<h2>Learning Content</h2>

This cognitive model of learning was developed out of an interest in a “computer model” of thinking: input and output! As with most theories, the central ideas have been tweaked and perfected many times by hundreds of researchers. The essential components remain the same: Sensory Register is at the beginning and this mechanism is totally dependent on the environment around the learner. Learners collect lots of sensory information from their surroundings. Right now, be conscious of your environment. Are there bright colors around you, music playing, cool or warm temperatures, or a comfy chair to sit on? All the sensory aspects of your environment spend little time in your mind. They are lost unless you pay attention to something, which the next step in the model. Once you attend to something, your mind interprets what you are experiencing.

Perception, the next step, may be shared or unique depending on your previous experiences. I watch a lot of world news and I still have to stop myself when I hear “football.” I have to remember that the announcers are probably talking about soccer. The ways that we make sense of ambiguous situations is clearly dependent on the way we decode the information.

Next stop is short term memory (STM). Researchers have discovered that the capacity of STM is five to nine discrete bits of information and that we hold on to it for fewer than twenty seconds! The big “unless” is that we can engage in grouping, categorizing, or creating stories and images that help to extend this memory so that we can hold five to nine categories, etc.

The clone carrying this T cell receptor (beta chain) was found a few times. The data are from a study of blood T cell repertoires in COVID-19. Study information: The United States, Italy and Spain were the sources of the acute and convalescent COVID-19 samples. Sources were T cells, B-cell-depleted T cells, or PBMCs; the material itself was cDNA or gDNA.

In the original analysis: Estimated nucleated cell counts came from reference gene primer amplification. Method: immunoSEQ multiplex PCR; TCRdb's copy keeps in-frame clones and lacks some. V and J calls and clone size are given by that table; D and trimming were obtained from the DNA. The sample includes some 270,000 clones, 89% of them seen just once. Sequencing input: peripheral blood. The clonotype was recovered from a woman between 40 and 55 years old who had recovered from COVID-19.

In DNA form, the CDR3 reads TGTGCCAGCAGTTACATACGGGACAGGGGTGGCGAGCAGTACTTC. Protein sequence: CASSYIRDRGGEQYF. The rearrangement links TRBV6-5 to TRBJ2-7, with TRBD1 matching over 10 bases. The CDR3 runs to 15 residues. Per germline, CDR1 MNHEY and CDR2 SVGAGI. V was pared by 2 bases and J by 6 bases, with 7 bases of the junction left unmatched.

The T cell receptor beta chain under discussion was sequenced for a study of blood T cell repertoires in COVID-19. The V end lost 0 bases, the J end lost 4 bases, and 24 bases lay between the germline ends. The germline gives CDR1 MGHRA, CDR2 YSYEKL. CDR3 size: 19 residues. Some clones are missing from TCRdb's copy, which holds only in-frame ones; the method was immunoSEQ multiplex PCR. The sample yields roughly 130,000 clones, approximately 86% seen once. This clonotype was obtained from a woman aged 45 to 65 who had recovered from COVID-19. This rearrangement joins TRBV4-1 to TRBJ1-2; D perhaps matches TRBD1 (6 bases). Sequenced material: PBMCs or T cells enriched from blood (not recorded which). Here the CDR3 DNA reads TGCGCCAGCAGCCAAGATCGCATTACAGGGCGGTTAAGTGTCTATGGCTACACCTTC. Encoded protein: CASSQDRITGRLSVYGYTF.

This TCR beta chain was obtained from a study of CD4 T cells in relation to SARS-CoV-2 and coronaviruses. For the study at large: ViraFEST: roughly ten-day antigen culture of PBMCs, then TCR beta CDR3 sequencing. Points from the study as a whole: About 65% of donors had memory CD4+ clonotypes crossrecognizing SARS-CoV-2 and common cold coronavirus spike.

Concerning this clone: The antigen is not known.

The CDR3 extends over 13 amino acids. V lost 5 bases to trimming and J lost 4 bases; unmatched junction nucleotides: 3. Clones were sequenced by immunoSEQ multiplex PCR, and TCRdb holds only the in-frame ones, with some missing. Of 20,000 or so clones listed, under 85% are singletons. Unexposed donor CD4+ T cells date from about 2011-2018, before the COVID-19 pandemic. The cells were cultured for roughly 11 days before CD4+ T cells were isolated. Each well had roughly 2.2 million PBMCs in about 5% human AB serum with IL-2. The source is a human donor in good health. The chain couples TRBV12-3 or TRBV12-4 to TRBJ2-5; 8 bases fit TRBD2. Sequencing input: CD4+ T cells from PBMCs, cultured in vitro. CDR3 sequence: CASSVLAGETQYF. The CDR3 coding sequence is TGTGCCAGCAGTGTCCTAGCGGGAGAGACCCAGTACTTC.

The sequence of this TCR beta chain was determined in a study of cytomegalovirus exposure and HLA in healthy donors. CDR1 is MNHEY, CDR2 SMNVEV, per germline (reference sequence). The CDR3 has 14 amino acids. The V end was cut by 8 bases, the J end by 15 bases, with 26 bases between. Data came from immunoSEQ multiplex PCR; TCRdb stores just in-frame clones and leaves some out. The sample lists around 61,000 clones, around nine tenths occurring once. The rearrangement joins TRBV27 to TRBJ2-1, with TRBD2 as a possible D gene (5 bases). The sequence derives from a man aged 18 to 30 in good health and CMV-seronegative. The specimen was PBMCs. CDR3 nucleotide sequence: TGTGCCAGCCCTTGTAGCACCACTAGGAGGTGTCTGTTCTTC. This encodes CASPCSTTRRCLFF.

Once an item is in STM, it is encoded into the long term memory (LTM). Of course, when you want to recall that information you turn to retrieval mechanisms. Many researchers discuss whether LTM is limitless. It is unknown. Scientists who study the brain may argue the information is all there, however, others indicate if you cannot pull it out of storage, it is as good as lost. The final component of this model is metacognition, which means thinking about thinking! You probably use metacognitive strategies all the time when you study, listen to lectures, or watch a film. To recall accurately or to remember some important appointment or moment, humans turn to techniques to help that recall. We think or consider how we will memorize.

<h2>Required Readings</h2>

Short Term Memory Capacity<span class="external_link_icon" role="presentation"></span>

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Information Processing<span class="external_link_icon" role="presentation"></span>

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Mnemonics<span class="external_link_icon" role="presentation"></span>


Analyze your own memory through the lens of the Information Processing Model. Describe how you take in information in your environment and remember it. Cite at least three references from the reading material and cover at least two particular aspects or components of the theory.  

Your analysis can take the format of a paper, video, or podcast. Any format should include references to the reading material and a professional tone.

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